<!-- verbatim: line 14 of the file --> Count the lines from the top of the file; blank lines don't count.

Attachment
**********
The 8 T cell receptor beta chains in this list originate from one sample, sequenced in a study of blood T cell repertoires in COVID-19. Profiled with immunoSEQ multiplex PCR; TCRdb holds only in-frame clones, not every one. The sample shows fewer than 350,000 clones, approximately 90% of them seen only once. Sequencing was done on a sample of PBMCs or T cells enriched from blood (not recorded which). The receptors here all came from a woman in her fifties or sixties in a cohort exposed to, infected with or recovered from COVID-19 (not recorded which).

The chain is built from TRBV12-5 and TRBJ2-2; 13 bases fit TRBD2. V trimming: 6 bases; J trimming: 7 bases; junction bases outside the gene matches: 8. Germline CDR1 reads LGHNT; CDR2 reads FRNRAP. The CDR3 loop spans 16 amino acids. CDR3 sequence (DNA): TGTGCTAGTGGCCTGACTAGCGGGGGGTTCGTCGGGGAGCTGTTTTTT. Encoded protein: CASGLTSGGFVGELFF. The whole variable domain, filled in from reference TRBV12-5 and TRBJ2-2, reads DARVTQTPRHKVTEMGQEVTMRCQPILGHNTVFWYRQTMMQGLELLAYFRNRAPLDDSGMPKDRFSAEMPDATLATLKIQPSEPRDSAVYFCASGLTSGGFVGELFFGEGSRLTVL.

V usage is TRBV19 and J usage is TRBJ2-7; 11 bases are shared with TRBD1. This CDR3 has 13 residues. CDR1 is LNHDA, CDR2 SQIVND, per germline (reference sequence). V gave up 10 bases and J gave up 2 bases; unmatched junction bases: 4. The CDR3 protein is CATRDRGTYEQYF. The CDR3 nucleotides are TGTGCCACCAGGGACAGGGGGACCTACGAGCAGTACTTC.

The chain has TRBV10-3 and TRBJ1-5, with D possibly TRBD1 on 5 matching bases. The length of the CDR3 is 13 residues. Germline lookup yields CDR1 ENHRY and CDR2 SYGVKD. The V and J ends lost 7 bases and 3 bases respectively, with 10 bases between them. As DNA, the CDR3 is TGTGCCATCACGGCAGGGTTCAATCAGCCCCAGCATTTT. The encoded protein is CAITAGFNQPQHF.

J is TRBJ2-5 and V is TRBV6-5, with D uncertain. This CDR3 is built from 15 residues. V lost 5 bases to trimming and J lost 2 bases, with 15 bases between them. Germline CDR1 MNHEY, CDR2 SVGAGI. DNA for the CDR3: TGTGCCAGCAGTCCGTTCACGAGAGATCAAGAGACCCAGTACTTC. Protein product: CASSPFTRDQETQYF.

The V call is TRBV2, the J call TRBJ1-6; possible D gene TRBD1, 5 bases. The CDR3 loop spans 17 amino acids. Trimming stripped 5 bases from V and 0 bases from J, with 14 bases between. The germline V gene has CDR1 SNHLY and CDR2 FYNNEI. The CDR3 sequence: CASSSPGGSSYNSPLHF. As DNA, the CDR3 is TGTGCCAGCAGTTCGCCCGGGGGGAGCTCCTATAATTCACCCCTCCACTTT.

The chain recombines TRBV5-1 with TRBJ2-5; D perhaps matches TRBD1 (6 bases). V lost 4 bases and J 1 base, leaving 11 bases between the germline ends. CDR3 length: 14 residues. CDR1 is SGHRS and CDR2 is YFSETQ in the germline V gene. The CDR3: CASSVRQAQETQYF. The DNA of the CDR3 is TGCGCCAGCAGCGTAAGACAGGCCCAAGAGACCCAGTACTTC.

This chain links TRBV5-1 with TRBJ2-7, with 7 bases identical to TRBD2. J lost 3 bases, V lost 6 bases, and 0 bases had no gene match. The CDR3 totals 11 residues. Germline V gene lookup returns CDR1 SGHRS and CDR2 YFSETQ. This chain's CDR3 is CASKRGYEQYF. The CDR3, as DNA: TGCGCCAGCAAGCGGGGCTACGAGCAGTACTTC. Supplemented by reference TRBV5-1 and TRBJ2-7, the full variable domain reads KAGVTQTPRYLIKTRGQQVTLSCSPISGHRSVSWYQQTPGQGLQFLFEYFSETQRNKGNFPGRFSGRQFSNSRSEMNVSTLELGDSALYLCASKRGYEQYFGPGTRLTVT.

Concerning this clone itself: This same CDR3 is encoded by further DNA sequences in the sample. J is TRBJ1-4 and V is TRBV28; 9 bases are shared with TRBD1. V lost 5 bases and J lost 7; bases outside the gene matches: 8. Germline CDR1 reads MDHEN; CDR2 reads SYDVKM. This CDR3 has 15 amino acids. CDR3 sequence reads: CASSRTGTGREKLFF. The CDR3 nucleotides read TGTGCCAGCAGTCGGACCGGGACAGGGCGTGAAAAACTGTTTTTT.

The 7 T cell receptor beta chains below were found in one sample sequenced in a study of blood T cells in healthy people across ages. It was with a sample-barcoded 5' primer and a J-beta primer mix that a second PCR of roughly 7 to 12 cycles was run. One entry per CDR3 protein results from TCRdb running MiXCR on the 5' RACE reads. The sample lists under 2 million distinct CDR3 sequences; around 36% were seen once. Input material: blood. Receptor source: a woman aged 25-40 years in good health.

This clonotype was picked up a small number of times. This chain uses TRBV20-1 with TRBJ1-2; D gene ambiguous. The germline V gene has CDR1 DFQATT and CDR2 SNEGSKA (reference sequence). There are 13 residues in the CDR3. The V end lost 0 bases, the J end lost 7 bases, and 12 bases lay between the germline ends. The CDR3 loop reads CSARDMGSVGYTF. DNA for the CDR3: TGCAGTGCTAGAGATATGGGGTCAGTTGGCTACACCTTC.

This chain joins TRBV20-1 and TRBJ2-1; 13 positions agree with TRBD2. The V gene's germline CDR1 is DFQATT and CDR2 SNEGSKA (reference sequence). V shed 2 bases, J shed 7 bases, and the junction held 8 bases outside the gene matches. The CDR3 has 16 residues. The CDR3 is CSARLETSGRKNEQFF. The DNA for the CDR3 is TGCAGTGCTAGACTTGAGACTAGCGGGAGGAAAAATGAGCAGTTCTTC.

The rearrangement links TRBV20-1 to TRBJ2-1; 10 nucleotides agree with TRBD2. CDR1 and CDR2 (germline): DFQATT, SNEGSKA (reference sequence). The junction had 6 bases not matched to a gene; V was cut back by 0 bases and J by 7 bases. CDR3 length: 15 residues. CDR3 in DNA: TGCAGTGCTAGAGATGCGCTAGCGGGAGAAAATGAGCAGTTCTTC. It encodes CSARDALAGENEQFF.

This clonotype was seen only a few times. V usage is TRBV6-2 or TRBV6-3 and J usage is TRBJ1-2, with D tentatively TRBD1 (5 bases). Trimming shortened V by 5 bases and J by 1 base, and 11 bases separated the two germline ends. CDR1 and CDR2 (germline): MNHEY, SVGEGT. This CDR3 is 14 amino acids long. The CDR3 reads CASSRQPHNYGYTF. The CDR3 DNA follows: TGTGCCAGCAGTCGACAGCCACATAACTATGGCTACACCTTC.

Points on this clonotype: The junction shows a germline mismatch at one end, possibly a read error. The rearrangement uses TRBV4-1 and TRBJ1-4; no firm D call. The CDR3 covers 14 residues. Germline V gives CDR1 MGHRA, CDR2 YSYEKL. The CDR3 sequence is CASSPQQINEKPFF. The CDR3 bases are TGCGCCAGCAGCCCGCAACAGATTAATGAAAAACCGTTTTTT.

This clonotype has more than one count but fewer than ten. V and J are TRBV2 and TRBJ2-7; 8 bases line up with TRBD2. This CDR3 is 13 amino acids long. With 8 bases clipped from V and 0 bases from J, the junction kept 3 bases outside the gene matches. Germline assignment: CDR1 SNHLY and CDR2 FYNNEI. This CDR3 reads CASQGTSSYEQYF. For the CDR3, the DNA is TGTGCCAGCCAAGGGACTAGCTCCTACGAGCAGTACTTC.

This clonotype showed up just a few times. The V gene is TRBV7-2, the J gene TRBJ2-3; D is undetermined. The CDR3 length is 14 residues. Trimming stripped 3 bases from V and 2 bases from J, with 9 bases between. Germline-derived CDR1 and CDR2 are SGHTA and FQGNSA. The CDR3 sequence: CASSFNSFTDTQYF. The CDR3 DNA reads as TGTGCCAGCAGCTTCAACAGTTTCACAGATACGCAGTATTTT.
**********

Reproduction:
This clonotype was seen only a few times. V usage is TRBV6-2 or TRBV6-3 and J usage is TRBJ1-2, with D tentatively TRBD1 (5 bases). Trimming shortened V by 5 bases and J by 1 base, and 11 bases separated the two germline ends. CDR1 and CDR2 (germline): MNHEY, SVGEGT. This CDR3 is 14 amino acids long. The CDR3 reads CASSRQPHNYGYTF. The CDR3 DNA follows: TGTGCCAGCAGTCGACAGCCACATAACTATGGCTACACCTTC.